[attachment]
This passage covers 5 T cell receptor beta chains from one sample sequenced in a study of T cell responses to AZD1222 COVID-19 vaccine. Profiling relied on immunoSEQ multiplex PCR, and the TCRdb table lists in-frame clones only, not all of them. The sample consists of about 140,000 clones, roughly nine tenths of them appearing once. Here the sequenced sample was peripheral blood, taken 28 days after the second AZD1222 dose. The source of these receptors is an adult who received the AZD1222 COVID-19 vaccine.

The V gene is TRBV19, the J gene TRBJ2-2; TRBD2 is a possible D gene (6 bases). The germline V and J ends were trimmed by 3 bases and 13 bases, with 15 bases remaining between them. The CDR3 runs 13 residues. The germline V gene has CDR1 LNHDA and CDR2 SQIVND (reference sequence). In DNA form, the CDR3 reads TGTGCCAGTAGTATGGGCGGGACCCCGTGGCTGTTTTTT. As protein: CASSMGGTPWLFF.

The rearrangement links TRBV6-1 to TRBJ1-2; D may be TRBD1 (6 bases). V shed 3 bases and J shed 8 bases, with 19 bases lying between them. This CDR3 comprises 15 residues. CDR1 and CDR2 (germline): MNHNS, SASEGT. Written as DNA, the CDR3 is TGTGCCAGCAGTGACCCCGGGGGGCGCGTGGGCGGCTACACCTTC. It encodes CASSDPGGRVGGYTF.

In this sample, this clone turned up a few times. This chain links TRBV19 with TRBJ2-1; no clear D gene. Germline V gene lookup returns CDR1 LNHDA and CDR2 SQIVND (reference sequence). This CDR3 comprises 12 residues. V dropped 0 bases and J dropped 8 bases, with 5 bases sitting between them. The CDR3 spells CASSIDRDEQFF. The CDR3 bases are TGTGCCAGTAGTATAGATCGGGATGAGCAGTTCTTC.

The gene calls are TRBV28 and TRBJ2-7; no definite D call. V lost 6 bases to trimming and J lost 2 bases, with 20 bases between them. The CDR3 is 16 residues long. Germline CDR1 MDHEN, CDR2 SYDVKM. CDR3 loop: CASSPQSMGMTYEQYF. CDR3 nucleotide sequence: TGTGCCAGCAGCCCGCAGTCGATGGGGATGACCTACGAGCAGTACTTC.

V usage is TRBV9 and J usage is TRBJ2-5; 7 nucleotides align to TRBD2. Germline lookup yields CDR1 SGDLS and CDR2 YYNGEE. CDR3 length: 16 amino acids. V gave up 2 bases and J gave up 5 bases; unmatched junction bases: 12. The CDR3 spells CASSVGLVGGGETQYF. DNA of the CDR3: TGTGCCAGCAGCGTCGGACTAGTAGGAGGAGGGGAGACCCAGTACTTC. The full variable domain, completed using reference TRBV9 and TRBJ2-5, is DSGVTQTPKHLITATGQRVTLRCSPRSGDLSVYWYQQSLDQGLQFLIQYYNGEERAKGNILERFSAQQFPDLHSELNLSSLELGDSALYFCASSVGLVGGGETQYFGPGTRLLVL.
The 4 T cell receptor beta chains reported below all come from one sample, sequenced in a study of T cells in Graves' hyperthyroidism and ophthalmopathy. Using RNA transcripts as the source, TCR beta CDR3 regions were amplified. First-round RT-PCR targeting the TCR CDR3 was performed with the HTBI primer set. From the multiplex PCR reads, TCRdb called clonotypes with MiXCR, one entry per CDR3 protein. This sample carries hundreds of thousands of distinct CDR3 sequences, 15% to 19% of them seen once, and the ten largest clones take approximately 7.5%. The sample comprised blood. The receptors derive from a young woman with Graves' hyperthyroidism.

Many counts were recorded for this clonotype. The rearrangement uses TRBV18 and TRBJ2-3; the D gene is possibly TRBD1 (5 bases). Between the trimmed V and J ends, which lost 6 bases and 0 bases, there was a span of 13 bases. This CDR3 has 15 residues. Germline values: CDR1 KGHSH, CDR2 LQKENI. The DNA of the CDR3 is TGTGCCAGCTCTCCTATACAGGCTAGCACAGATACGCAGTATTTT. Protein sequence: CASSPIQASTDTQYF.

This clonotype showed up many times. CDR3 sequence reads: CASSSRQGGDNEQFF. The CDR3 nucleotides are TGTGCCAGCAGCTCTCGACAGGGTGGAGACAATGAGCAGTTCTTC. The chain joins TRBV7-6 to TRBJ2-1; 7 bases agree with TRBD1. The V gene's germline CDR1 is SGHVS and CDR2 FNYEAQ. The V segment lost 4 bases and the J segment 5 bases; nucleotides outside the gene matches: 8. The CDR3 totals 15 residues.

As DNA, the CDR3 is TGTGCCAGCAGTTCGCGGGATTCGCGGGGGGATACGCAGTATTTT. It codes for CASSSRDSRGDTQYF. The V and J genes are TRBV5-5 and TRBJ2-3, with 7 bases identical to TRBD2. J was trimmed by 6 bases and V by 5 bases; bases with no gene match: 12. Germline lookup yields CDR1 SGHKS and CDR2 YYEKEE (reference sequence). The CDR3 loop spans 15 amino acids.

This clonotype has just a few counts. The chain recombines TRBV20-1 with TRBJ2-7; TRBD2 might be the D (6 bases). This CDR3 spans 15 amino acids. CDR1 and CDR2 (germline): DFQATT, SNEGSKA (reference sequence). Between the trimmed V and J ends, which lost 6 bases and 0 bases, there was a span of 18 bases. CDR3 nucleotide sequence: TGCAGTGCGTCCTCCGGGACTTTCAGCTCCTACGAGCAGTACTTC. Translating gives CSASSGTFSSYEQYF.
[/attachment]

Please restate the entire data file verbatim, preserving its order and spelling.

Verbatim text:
This passage covers 5 T cell receptor beta chains from one sample sequenced in a study of T cell responses to AZD1222 COVID-19 vaccine. Profiling relied on immunoSEQ multiplex PCR, and the TCRdb table lists in-frame clones only, not all of them. The sample consists of about 140,000 clones, roughly nine tenths of them appearing once. Here the sequenced sample was peripheral blood, taken 28 days after the second AZD1222 dose. The source of these receptors is an adult who received the AZD1222 COVID-19 vaccine.

The V gene is TRBV19, the J gene TRBJ2-2; TRBD2 is a possible D gene (6 bases). The germline V and J ends were trimmed by 3 bases and 13 bases, with 15 bases remaining between them. The CDR3 runs 13 residues. The germline V gene has CDR1 LNHDA and CDR2 SQIVND (reference sequence). In DNA form, the CDR3 reads TGTGCCAGTAGTATGGGCGGGACCCCGTGGCTGTTTTTT. As protein: CASSMGGTPWLFF.

The rearrangement links TRBV6-1 to TRBJ1-2; D may be TRBD1 (6 bases). V shed 3 bases and J shed 8 bases, with 19 bases lying between them. This CDR3 comprises 15 residues. CDR1 and CDR2 (germline): MNHNS, SASEGT. Written as DNA, the CDR3 is TGTGCCAGCAGTGACCCCGGGGGGCGCGTGGGCGGCTACACCTTC. It encodes CASSDPGGRVGGYTF.

In this sample, this clone turned up a few times. This chain links TRBV19 with TRBJ2-1; no clear D gene. Germline V gene lookup returns CDR1 LNHDA and CDR2 SQIVND (reference sequence). This CDR3 comprises 12 residues. V dropped 0 bases and J dropped 8 bases, with 5 bases sitting between them. The CDR3 spells CASSIDRDEQFF. The CDR3 bases are TGTGCCAGTAGTATAGATCGGGATGAGCAGTTCTTC.

The gene calls are TRBV28 and TRBJ2-7; no definite D call. V lost 6 bases to trimming and J lost 2 bases, with 20 bases between them. The CDR3 is 16 residues long. Germline CDR1 MDHEN, CDR2 SYDVKM. CDR3 loop: CASSPQSMGMTYEQYF. CDR3 nucleotide sequence: TGTGCCAGCAGCCCGCAGTCGATGGGGATGACCTACGAGCAGTACTTC.

V usage is TRBV9 and J usage is TRBJ2-5; 7 nucleotides align to TRBD2. Germline lookup yields CDR1 SGDLS and CDR2 YYNGEE. CDR3 length: 16 amino acids. V gave up 2 bases and J gave up 5 bases; unmatched junction bases: 12. The CDR3 spells CASSVGLVGGGETQYF. DNA of the CDR3: TGTGCCAGCAGCGTCGGACTAGTAGGAGGAGGGGAGACCCAGTACTTC. The full variable domain, completed using reference TRBV9 and TRBJ2-5, is DSGVTQTPKHLITATGQRVTLRCSPRSGDLSVYWYQQSLDQGLQFLIQYYNGEERAKGNILERFSAQQFPDLHSELNLSSLELGDSALYFCASSVGLVGGGETQYFGPGTRLLVL.
The 4 T cell receptor beta chains reported below all come from one sample, sequenced in a study of T cells in Graves' hyperthyroidism and ophthalmopathy. Using RNA transcripts as the source, TCR beta CDR3 regions were amplified. First-round RT-PCR targeting the TCR CDR3 was performed with the HTBI primer set. From the multiplex PCR reads, TCRdb called clonotypes with MiXCR, one entry per CDR3 protein. This sample carries hundreds of thousands of distinct CDR3 sequences, 15% to 19% of them seen once, and the ten largest clones take approximately 7.5%. The sample comprised blood. The receptors derive from a young woman with Graves' hyperthyroidism.

Many counts were recorded for this clonotype. The rearrangement uses TRBV18 and TRBJ2-3; the D gene is possibly TRBD1 (5 bases). Between the trimmed V and J ends, which lost 6 bases and 0 bases, there was a span of 13 bases. This CDR3 has 15 residues. Germline values: CDR1 KGHSH, CDR2 LQKENI. The DNA of the CDR3 is TGTGCCAGCTCTCCTATACAGGCTAGCACAGATACGCAGTATTTT. Protein sequence: CASSPIQASTDTQYF.

This clonotype showed up many times. CDR3 sequence reads: CASSSRQGGDNEQFF. The CDR3 nucleotides are TGTGCCAGCAGCTCTCGACAGGGTGGAGACAATGAGCAGTTCTTC. The chain joins TRBV7-6 to TRBJ2-1; 7 bases agree with TRBD1. The V gene's germline CDR1 is SGHVS and CDR2 FNYEAQ. The V segment lost 4 bases and the J segment 5 bases; nucleotides outside the gene matches: 8. The CDR3 totals 15 residues.

As DNA, the CDR3 is TGTGCCAGCAGTTCGCGGGATTCGCGGGGGGATACGCAGTATTTT. It codes for CASSSRDSRGDTQYF. The V and J genes are TRBV5-5 and TRBJ2-3, with 7 bases identical to TRBD2. J was trimmed by 6 bases and V by 5 bases; bases with no gene match: 12. Germline lookup yields CDR1 SGHKS and CDR2 YYEKEE (reference sequence). The CDR3 loop spans 15 amino acids.

This clonotype has just a few counts. The chain recombines TRBV20-1 with TRBJ2-7; TRBD2 might be the D (6 bases). This CDR3 spans 15 amino acids. CDR1 and CDR2 (germline): DFQATT, SNEGSKA (reference sequence). Between the trimmed V and J ends, which lost 6 bases and 0 bases, there was a span of 18 bases. CDR3 nucleotide sequence: TGCAGTGCGTCCTCCGGGACTTTCAGCTCCTACGAGCAGTACTTC. Translating gives CSASSGTFSSYEQYF.